Teaching Family History with a Family Map Game
Children love playing games. According to the book Einstein Never Used Flashcards by Roberta Golinkoff and Kathy Hirsh-Pasek, play is how young children learn. I loved this book – the ideas really resonated with me. Of course children learn more when they are playing, not just repeating memorized information to please an adult.
To teach my children about world geography and family history at the same time, I made a personalized “where in the world” type game for our family to play. We’ve played the game a few times now, and I’m surprised by how well my 6-year old remembers the facts – including where Japan is located and what its flag looks like!
Whether you want to help your child learn about places that are important to your family’s history, or teach them about jurisdictions and repositories, this family map game can be customized to fit your objectives. I originally saw the idea for a Family History Map Game at Little LDS Ideas by Sheena. She created simple printables that I used to create trivia question cards, and has links to printable world and US maps.
We enjoyed it so much that I’m planning to share the idea at RootsTech in my presentation with Melissa Finlay and Emily Schroeder entitled Kid Genealogists: Inspiring the Next Generation (this is a link to our class webpage with syllabus and links). As I’ve been preparing to share this idea, I came up with a tutorial for creating your own map gameand a worksheet for brainstorming the trivia questions.
How to Create Your Own Family Map Game
1. Choose learning objectives
There are many reasons you may want your children to become familiar with the geography of your family’s past. Hopefully between their studies at school and home they will be able to form a strong identity and become informed citizens ready to make decisions about government, politics, the environment, and places. With these end goals in mind, here are some learning objectives that I came up with:
Family geography: children will become familiar with the places important to your family.
You can probably think of several questions right now about places that are important to your family! Like, “where were your parents married?” for starters. Whenever we drive by the LDS temple where my husband and I were married, we make sure to point it out to our children and discuss that our family started there.
Historical themes: children will learn how historical events and other events in history affected where your ancestors lived and how your ancestors affected history.
My son knew his great-grandpa who served in the Korean War, and knows a great story of bravery about another great-grandfather who served in the navy during WWII. When we discuss these stories, he learns valuable context for historical learning. He learns how his ancestors took part in historical events that changed the world and where they went to do so.
Genealogy skills: children will learn about repositories, boundary changes, and jurisdictions.
I want my children to have some basic genealogy skills so that they can continue the work that is so important to me. Some of the most basic parts of genealogy revolve around knowing about boundaries of places, how they changed, and which entities hold the records of interest to your family.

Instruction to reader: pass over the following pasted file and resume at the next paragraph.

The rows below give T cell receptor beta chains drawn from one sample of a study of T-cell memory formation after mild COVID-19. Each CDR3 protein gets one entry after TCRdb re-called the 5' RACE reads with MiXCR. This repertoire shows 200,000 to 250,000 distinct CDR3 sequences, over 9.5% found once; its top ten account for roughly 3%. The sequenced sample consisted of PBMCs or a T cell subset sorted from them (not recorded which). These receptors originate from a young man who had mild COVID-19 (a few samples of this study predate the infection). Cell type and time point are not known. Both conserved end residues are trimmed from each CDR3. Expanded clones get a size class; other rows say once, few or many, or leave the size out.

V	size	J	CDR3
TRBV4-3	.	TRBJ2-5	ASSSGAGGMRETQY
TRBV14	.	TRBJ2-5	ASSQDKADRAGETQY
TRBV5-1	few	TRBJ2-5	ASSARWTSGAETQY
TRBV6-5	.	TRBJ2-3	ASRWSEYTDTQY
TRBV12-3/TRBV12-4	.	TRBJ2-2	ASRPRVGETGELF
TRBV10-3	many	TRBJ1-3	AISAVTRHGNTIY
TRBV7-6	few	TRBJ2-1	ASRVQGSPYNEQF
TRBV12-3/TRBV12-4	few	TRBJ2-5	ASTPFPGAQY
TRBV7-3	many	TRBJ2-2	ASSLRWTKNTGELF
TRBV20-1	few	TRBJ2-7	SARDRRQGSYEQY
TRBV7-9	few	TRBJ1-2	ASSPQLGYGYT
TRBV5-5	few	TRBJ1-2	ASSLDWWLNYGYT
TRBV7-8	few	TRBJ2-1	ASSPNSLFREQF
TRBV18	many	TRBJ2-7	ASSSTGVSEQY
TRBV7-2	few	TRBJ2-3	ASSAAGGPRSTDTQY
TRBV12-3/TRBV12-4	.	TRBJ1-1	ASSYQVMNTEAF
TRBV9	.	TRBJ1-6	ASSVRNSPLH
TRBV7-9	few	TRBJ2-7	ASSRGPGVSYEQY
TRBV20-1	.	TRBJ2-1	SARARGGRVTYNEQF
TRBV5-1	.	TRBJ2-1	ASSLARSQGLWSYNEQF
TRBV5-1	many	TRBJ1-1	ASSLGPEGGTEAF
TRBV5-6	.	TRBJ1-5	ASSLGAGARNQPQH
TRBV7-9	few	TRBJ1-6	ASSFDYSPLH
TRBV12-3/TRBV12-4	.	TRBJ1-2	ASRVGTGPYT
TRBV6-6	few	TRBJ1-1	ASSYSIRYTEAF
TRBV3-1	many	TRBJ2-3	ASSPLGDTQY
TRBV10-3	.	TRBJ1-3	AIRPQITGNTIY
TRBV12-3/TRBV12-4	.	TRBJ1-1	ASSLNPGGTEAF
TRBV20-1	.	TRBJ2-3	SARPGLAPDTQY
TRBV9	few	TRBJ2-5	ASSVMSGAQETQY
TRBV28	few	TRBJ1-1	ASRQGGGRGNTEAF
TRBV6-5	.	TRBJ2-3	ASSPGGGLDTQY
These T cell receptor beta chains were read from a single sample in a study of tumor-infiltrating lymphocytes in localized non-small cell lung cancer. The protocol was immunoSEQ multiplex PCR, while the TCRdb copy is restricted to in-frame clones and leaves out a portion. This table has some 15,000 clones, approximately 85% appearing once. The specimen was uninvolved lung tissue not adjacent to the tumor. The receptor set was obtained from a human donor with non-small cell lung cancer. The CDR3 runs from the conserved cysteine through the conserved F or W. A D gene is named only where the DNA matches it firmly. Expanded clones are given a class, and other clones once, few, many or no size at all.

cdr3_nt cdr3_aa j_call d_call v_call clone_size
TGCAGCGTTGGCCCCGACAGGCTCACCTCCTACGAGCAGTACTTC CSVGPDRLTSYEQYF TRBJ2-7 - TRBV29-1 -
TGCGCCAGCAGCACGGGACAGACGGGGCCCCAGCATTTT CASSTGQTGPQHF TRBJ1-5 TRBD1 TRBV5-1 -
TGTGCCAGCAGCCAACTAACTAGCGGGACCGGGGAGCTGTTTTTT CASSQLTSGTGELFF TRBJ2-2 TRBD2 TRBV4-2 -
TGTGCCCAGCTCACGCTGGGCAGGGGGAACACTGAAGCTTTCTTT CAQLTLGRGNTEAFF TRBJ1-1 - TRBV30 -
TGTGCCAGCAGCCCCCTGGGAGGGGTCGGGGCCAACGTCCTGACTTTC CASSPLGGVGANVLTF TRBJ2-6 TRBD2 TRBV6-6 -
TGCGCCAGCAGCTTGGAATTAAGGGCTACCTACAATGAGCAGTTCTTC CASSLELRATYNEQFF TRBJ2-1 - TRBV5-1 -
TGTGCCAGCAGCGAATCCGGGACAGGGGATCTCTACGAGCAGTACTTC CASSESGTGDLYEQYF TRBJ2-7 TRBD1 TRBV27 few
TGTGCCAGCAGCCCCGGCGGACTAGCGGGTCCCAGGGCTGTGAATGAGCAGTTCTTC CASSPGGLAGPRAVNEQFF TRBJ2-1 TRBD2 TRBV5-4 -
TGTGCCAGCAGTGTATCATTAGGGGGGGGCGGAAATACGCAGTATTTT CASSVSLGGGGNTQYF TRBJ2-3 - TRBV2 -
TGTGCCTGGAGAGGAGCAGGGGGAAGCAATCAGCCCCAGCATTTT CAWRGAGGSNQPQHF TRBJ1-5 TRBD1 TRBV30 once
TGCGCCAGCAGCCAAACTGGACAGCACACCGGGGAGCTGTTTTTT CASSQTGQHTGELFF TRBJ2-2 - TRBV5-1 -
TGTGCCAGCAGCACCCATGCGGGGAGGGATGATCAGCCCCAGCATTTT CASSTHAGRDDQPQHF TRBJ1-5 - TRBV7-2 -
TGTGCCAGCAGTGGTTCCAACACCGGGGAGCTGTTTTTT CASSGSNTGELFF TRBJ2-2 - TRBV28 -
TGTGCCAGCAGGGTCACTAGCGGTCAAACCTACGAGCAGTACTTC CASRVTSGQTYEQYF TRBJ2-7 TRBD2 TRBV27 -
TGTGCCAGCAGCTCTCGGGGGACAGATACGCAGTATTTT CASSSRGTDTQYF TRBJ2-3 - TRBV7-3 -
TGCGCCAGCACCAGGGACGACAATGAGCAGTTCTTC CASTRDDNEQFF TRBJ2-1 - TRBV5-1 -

2. Create trivia questions
Now that we have identified some objectives for what kids will learn as we play, we can start creating the actual trivia questions! Here is a two page document you can use to help you brainstorm questions within the three objectives above.
Click to download the document: Creating Questions for your Family Map Game
Make sure the answer to each question is a place so children can practice pointing places out on the map.
3. Gather materials
For the game, you’ll need:
-Question cards (customizable cards available at Sheena’s website here). I created cards with multiple choice answers to make it easier for my younger kids, but you might not want to do this if your kids are older. The answer should also be indicated on the card.
-Different colored place markers – could be buttons, pushpins (without the points) from the Where in the World game, plastic gingerbread men from CandyLand, paperclips, or these magnetic push pins.
How to play:
1. Each player takes some place markers of the same color. Stack the question cards face down.
2. Choose someone to be the first dealer (i.e. question reader)*. The dealer chooses a card and reads the question to the player on their left. The player then puts their place marker on the state/country/place that answers the question.
3. If correct, the player keeps the question card.
4. If incorrect, the dealer shows the correct answer and puts the card on the bottom of the pile of cards.
5. The person to the left of the dealer is now the dealer. Everyone takes turns being the “dealer” and reading the questions to the player on their left.
6. When all the cards are gone, count up the number of cards. Whoever collected the most cards wins!
*If the kids are young, Mom or Dad or another adult might want to be the question reader for the whole game, or you could team up and have Mom on one team and Dad on the other team to help with reading.
Download the instructions here: Family Map Game Play Instructions
Einstein Never Used Flashcards by Roberta Golinkoff and Kathy Hirsh-Pasek – Great book about how young children learn through play.
This is an affiliate link. If you click the link and make a purchase, we receive a commission. Thank you!